Planning Startup Strategy: Customers First, VCs Later
Most of the startups survive their first year, but start to agonize and die with the passage of time. The main reasons for that are: a product that is not needed and money that are not endless.
We help startups to engineer a good product that the targeted market needs and deliver it to its customers in a not dull way. In this article, we’ll talk about how founders can protect themselves from a) wasting valuable resources on things that are not needed, b) wasting the same resources on the people who don’t want it. More specifically, how to succeed. (The headline is a spoiler.)
Sad truth about customer discovery
“I had,” he said, “come to an entirely erroneous conclusion which shows, my dear Watson, how dangerous it always is to reason from insufficient data.
Arthur Conan Doyle, The Adventure of the Speckled Band
A lot of articles about startup development starts with a notion that idea itself, without evidence of its viability, is useless and no one will give you money for it. Most writings on “how to pitch VCs,” are about how cool and confident a founder must be and how well he or she must know their customers’ needs.
So the logical conclusion is the next equation: study your market and your customer = get money from VCs.
Or: get to know your customers, act on that knowledge, and you will get your rounds.
Or, let’s move to numbers. Customer experience is the most exciting opportunity for 2019 among digital marketers. Businesses who invest in customer research regularly grow faster.
Temkin Group research shows: If you are a business that earns $1 billion annually, investing in customer experience will add to your revenue near $700 million. If you are a software-as-a-service company, that number increases to $1 billion.
86% of companies compete in that framework: the framework of best/worst customer experience.
But here’s what curious: 80% of companies think they do “super experiences.” And only 8% of customers confirm that. Thus, a phenomenon called “delivery gap”: we think we’re great, but we’re not — or not enough.
And if we’re not — just take a look at this Hubspot chart — it's a huge disadvantage, as people tend to complain about poor service to other people. A fact.
So we know customer experience can make us rich — we know its absence can kill our startup. Why don’t we do anything? Because we think we know what customers want.
We test a product between our five friends and call it usability testing. We ask our former colleagues if they like our idea, they agree, and we think it viable. “We don’t need to know everything and we just assume we do”, writes Steven Sloman, cognitive scientist and co-author of The Knowledge Illusion.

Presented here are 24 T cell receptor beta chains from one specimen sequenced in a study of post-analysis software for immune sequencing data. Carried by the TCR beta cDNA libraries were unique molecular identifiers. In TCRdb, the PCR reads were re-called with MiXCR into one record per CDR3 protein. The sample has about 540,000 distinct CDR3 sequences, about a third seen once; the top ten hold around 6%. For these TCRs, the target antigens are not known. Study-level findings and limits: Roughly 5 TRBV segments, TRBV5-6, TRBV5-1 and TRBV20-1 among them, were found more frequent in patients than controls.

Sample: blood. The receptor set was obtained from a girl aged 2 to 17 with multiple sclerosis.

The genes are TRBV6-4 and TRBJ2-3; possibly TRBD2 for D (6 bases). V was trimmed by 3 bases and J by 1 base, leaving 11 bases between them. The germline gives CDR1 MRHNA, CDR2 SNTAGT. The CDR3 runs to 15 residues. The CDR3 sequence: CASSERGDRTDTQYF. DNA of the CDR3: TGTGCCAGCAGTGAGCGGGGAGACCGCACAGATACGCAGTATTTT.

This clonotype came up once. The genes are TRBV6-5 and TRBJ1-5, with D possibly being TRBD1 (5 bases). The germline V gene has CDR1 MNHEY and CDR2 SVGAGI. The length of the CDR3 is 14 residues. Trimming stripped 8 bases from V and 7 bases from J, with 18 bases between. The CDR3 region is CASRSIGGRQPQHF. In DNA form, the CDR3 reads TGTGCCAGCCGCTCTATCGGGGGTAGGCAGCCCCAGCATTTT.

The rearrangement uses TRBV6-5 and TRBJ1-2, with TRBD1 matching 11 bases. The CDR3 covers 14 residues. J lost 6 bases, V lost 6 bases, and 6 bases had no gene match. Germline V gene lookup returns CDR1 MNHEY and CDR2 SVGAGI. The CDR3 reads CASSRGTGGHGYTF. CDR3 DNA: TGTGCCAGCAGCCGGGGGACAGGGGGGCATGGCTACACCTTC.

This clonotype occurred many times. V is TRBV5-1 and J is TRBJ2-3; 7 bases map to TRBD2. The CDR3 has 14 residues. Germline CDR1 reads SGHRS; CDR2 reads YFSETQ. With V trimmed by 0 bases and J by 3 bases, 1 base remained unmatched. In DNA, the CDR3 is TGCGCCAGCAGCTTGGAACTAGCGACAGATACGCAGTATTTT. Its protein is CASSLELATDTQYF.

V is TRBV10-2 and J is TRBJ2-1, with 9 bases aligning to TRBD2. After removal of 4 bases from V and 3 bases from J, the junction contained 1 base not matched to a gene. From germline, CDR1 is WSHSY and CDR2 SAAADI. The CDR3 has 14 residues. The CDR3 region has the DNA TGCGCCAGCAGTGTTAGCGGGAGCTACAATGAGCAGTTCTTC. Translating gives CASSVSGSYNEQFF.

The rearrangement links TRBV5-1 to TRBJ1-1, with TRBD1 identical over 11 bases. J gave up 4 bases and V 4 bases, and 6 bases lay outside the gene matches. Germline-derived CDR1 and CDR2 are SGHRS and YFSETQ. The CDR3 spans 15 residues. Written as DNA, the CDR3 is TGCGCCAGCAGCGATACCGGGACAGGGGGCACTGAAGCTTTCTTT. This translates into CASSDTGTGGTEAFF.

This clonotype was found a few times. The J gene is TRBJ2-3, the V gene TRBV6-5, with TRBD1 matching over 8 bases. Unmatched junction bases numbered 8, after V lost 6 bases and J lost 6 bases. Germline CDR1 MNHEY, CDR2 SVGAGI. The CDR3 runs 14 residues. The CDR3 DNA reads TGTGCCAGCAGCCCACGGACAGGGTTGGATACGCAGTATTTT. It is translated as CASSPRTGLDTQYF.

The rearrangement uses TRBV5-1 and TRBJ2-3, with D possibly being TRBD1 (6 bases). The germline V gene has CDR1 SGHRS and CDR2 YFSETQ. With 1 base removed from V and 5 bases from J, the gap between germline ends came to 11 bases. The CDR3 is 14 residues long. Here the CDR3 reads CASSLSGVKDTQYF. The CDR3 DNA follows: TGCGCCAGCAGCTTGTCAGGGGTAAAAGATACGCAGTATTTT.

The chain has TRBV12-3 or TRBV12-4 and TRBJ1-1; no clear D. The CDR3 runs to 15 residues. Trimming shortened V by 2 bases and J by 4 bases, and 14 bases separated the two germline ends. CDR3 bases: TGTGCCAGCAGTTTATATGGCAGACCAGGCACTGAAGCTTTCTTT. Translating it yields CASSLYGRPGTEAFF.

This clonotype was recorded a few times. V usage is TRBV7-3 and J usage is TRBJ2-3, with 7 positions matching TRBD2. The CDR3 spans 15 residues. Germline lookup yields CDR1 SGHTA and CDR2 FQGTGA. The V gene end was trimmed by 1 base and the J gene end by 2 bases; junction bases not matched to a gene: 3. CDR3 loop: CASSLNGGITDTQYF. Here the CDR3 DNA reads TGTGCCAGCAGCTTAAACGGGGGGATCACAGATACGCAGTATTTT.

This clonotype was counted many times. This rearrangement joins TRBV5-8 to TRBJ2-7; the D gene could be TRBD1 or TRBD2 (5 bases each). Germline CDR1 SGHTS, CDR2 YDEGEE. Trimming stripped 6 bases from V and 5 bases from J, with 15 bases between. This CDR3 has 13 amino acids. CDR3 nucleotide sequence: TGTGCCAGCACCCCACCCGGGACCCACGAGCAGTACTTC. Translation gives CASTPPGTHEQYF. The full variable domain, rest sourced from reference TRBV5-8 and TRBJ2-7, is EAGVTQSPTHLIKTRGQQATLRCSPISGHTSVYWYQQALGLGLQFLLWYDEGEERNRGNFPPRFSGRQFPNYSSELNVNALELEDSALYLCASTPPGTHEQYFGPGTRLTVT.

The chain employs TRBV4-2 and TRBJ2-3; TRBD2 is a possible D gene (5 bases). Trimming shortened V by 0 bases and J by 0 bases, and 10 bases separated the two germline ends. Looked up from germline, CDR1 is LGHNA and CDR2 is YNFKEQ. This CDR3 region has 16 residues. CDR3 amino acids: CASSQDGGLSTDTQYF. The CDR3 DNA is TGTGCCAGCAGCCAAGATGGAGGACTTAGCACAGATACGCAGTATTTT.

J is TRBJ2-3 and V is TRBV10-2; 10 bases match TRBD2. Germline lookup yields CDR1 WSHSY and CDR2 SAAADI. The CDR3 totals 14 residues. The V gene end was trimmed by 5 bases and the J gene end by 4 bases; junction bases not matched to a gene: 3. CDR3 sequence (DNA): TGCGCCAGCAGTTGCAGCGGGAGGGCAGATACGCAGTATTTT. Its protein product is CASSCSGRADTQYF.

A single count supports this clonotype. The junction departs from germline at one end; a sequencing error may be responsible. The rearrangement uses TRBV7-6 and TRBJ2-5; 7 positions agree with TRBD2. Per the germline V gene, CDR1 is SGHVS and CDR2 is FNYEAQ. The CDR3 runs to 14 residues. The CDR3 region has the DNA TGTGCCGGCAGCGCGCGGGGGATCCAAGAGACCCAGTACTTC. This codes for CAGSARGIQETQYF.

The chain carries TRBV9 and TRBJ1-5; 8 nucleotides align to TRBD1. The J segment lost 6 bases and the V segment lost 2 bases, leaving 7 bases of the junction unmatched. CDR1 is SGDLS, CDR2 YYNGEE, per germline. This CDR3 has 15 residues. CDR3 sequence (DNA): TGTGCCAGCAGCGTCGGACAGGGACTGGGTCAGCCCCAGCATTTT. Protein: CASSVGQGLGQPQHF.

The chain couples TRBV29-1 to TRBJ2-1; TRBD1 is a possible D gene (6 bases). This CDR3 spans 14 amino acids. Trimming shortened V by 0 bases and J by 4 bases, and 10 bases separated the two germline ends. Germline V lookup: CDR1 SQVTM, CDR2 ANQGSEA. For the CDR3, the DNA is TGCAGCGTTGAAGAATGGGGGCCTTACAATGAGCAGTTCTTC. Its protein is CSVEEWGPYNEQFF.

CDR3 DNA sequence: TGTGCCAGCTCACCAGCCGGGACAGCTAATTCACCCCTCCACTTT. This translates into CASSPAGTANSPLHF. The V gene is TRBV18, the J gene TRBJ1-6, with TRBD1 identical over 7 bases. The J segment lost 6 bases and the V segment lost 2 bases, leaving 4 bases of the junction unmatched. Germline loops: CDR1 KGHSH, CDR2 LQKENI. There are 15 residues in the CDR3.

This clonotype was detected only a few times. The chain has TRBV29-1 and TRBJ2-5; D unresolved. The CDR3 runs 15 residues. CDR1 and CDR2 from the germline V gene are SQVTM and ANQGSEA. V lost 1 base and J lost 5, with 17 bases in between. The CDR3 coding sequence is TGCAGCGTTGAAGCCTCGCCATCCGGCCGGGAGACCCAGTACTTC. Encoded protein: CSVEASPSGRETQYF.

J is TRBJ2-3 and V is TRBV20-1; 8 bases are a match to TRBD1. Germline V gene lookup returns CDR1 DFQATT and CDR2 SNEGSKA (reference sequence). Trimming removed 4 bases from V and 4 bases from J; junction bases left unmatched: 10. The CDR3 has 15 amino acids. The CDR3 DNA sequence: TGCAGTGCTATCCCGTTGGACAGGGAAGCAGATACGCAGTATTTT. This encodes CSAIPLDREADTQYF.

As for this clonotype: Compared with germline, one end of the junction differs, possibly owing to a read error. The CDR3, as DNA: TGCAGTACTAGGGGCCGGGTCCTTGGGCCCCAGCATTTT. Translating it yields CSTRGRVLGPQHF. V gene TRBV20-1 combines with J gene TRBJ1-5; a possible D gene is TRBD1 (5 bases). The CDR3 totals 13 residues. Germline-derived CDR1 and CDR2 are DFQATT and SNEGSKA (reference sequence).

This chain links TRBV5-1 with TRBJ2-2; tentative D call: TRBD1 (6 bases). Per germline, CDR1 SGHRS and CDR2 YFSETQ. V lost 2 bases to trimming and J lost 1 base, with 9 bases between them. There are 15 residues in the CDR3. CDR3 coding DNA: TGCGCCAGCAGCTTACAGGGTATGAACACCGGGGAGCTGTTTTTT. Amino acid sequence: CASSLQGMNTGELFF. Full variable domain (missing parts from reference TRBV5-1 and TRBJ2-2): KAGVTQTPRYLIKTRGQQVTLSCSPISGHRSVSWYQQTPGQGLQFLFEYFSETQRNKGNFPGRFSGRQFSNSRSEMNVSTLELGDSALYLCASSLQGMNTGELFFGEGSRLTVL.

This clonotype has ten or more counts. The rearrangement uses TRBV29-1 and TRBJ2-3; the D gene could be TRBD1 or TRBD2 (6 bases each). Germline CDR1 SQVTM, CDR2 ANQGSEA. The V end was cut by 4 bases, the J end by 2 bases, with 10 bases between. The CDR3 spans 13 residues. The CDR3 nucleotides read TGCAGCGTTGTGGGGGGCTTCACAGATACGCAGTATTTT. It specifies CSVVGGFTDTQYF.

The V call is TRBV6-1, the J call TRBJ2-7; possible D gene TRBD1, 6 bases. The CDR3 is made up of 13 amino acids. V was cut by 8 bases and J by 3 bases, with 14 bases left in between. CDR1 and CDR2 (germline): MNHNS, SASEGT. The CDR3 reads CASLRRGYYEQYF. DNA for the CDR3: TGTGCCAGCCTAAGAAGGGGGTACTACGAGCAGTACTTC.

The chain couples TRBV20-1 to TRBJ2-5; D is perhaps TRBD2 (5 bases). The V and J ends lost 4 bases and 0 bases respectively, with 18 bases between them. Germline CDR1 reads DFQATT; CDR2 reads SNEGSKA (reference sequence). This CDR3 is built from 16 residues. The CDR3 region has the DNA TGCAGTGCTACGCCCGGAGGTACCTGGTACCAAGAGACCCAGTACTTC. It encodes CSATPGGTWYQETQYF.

(If you think that’s not about your startup, that’s because the writer generalizes and assumes — just as startups tend to).
To prevent yourself from failing — whether it's raising funds or product launch — stop assuming. At least, where emotions and reasonings of other people come into the picture.
Start talking to customers from the stage of conception
We’ve already established that customer experience drives revenue like crazy — and we know that most businesses kinda lie to themselves about their customer experience. Remain vigilant.
It's always time to think about your customers.
It’s always time to engage them in the creation of your product.
It’s always time to listen to them.
1. Discover “whys”
People buy better versions of themselves, not your product. They buy a resolved issue, a challenge that is dealt with, more comfortable experience; something new and exciting, something that conveys emotions for them.
Your product will be successful if you’ll know the clear answer to “why” that stands behind the purchase. Why would these people buy your product?
You can discover “whys” through data: from social media, from surveys, from personal interviews, etc. These sources will give you insights on why people may want your product, where they want to find it, what language and which channels should you use to reach them. You also can discover
- how can you narrow down your product feature or provide more specific, targeted specialized services in the choosen industry;
- what particular challenge on the targeted market you can address right now — basically, what's begging for attention and can be solved through your product,
- if your potential customers occupy a particular position or role within their organization and if you can address role-specific issues, etc.
In other words, there are different “whys”, and that rule works for B2B startups just as good as for B2C: businesses are people. Your complex software solution which uses disruptive technologies should address humanity and be honest: 80% of B2B make decisions about buying that complex software through referrals. If nobody speaks of remarkable things, how can they be called remarkable?
2. Make everyone a customer advocate
We’ve noticed that customer experience is more or less discussed subject across the marketing department. Marketers want to reach a brand’s audience in a personalized way — to do that, they need to understand customer behaviours, thus, customer service and experience.
However, customer journey isn’t owned by the marketing department exclusively.
Actually, if you think about it, every interaction inside your company might have an impact on a customer: an angry employee snaps in the middle of the call — a flash-forward — a negative referral.
So it’s better to make everybody think about customer experience: don’t make marketers or salespeople or frontline employees outsiders. Make thinking about your customer everyone’s job.
These customer insights you got after gathering data through surveys and interviews? Don’t hide them for your next marketing campaign, share them with the whole team.
This new report on customer behaviour in your industry? Share it as well.